recovery and perfect health, of which we had the most agreeable confirmation by your
Majesty's High Commissioner from the throne.
It hath been, and ever shall be. our fervent prayer, that the infinitely good God
may preserve your Majesty in firm health and prosperity, and enable you to defeat
the designs of the Pretender, and all his adherents, against your Majesty's just title;
and that, after a very long, happy, quiet, and peaceable reign on earth, you may be
crowned with glory and immortality; and that the peaceable possession of the throne
of these nations may be conveyed to a Protestant of the most illustrious House of
Hanover; our firm zeal for which your Majesty hath frequently declared to be acceptable to you.
Signed in our presence, in our name, and at our appointment, by
Will. Mitchell Moderator.
Sess. 3, May 8, 1714.—Act for the better Execution of the Laws against Profaneness.
The General Assembly finding, that albeit there have been many excellent acts,
both of Parliaments and General Assemblies, made for suppressing of immorality and
vice; and that the Queen's Majesty, by her royal proclamation, dated 18th August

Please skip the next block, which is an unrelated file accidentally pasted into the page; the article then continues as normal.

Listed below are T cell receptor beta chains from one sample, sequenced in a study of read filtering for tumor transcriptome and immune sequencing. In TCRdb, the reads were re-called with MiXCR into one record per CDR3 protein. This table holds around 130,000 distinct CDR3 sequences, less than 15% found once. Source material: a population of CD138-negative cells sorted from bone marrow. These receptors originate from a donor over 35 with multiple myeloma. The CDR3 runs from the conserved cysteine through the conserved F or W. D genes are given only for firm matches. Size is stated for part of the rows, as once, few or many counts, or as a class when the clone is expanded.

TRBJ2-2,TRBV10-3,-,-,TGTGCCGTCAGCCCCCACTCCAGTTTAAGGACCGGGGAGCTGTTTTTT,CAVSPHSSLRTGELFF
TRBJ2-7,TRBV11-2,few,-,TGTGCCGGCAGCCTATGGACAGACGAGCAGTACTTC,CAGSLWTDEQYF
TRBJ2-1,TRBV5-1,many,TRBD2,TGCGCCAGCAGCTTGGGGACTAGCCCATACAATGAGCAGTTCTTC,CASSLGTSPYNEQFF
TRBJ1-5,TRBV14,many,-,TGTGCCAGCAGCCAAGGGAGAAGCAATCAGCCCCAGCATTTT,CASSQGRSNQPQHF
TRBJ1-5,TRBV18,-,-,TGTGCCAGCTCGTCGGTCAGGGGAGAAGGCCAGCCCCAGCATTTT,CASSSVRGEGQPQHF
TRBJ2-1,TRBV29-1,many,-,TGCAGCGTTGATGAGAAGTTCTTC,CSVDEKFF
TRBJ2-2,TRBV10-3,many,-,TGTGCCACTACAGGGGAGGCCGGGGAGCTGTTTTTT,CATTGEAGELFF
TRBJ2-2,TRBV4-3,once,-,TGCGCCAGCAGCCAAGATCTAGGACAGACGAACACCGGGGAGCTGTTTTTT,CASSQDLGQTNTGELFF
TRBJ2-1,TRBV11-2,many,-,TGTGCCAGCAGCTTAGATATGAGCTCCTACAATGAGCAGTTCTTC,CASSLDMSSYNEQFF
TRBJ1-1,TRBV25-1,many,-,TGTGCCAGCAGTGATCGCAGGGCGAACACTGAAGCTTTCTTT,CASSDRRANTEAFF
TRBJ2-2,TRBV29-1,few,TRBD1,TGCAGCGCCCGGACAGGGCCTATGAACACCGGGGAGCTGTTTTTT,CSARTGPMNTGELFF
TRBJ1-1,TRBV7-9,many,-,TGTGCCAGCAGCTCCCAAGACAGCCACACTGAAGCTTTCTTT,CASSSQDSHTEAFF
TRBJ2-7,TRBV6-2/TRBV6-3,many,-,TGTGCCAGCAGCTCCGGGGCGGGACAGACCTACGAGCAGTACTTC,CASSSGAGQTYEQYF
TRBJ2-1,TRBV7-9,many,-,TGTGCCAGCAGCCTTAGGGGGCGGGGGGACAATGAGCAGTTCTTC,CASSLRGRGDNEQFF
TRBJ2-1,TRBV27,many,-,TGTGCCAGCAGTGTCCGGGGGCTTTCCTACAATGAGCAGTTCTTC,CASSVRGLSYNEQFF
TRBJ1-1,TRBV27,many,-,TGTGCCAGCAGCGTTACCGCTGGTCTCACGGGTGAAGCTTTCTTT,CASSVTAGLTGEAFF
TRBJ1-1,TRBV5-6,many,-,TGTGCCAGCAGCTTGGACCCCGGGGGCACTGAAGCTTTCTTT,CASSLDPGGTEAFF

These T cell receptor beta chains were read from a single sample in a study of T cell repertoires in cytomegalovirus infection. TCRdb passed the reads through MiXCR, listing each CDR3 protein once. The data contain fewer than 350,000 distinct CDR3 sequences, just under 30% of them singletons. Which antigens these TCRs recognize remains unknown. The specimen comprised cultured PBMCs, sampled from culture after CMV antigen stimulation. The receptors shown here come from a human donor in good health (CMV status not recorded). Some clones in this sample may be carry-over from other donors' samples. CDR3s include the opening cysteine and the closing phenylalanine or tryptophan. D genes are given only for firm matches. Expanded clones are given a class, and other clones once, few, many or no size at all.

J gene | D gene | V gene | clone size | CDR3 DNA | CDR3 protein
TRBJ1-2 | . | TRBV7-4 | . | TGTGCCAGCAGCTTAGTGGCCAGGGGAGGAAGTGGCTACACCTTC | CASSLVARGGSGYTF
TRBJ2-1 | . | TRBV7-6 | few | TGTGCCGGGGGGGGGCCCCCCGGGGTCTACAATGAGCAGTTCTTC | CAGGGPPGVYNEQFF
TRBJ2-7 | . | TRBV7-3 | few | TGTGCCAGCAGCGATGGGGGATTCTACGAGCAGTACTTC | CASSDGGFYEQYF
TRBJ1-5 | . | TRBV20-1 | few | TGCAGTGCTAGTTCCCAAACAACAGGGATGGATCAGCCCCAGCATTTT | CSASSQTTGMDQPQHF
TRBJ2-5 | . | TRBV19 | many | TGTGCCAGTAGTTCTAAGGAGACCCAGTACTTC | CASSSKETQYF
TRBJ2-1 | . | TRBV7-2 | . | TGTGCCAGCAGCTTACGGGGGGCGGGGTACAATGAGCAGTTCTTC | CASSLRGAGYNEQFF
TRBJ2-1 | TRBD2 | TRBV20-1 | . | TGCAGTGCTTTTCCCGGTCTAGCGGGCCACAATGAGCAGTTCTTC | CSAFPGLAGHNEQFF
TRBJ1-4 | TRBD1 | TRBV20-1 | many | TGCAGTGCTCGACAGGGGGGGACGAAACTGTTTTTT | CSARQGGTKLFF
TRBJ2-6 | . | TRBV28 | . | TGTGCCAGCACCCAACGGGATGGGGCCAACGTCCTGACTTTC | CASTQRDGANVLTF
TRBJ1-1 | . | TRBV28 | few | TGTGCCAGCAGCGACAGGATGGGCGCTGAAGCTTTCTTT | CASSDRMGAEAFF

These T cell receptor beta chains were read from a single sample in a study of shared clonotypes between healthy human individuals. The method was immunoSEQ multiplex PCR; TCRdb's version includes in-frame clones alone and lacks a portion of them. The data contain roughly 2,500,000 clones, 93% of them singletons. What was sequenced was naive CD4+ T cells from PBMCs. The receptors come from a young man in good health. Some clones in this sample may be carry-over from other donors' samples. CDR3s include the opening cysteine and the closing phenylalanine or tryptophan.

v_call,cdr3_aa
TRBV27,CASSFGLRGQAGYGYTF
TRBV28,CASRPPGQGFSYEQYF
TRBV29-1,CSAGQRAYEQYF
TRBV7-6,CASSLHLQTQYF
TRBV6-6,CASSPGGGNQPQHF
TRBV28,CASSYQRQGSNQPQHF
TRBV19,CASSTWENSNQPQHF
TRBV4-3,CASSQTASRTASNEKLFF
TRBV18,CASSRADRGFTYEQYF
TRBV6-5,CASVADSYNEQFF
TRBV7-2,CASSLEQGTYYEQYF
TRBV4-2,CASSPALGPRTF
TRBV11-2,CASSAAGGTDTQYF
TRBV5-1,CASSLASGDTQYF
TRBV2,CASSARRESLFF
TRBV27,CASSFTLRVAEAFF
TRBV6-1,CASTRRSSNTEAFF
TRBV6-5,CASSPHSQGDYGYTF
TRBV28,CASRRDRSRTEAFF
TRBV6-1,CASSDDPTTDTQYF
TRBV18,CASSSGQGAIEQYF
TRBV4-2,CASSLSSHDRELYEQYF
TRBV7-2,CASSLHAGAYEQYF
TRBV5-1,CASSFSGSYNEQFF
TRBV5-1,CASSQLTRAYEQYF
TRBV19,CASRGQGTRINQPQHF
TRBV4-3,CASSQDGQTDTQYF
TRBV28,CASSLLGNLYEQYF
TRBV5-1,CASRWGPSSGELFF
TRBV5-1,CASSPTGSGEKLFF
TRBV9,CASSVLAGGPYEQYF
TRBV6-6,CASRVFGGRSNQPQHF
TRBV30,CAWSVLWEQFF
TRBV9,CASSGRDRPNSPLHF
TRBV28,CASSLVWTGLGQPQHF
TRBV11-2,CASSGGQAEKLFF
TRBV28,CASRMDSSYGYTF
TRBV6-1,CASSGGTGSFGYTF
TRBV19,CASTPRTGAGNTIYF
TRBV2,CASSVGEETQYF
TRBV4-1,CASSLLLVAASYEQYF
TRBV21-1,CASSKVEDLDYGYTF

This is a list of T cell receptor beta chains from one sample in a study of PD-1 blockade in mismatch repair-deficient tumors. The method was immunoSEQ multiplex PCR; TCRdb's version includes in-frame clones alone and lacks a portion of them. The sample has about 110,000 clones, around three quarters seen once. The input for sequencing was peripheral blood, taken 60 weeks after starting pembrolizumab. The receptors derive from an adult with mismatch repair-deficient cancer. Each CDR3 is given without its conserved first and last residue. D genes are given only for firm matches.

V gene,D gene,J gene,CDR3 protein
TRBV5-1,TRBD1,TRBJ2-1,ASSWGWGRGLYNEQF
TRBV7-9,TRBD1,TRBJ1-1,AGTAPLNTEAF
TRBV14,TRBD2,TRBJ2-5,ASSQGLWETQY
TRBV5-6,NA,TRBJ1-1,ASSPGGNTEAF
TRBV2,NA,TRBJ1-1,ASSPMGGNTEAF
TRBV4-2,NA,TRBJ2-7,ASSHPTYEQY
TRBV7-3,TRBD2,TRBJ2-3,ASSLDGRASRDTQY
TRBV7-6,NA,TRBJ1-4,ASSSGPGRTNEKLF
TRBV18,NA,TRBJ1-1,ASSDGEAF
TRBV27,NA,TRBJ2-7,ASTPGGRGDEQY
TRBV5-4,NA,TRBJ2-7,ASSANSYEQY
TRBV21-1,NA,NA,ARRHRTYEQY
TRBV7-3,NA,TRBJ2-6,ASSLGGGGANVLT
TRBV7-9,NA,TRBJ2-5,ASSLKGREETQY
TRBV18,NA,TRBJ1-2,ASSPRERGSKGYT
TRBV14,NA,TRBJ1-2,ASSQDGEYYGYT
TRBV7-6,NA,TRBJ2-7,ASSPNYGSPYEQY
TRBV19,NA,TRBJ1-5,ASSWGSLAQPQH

1708 years, hath required the punctual execution of the good laws made for encouragement of piety and virtue, and punishing of vice and immorality, and hath appointed her said proclamation to be read from the pulpits, at such times as shall be
found needful by the Presbyteries and Synods of the bounds; yet all manner of immorality does abound through this nation, to the dishonour of God and the scandal
of our holy religion, which threatens us with severe strokes and judgments; do therefore appoint that her Majesty's proclamation of the date foresaid, with the abbreviate
of the laws subjoined thereto; as also the 13th Act of the General Assembly, anno
1694; 7th and 11th Acts of the General Assemblies, 1697; and 7th Act of the General Assembly, anno 1699, be reprinted in a small volume; and that a copy thereof he
sent to every parish and Kirk-session, Presbytery, and Synod in Scotland; and do appoint the said proclamation and abbreviate to be read from the pulpits of all the
churches in Scotland, upon the third Lord's day of August next to come, before pronouncing of the blessing; and the General Assembly recommends to ministers on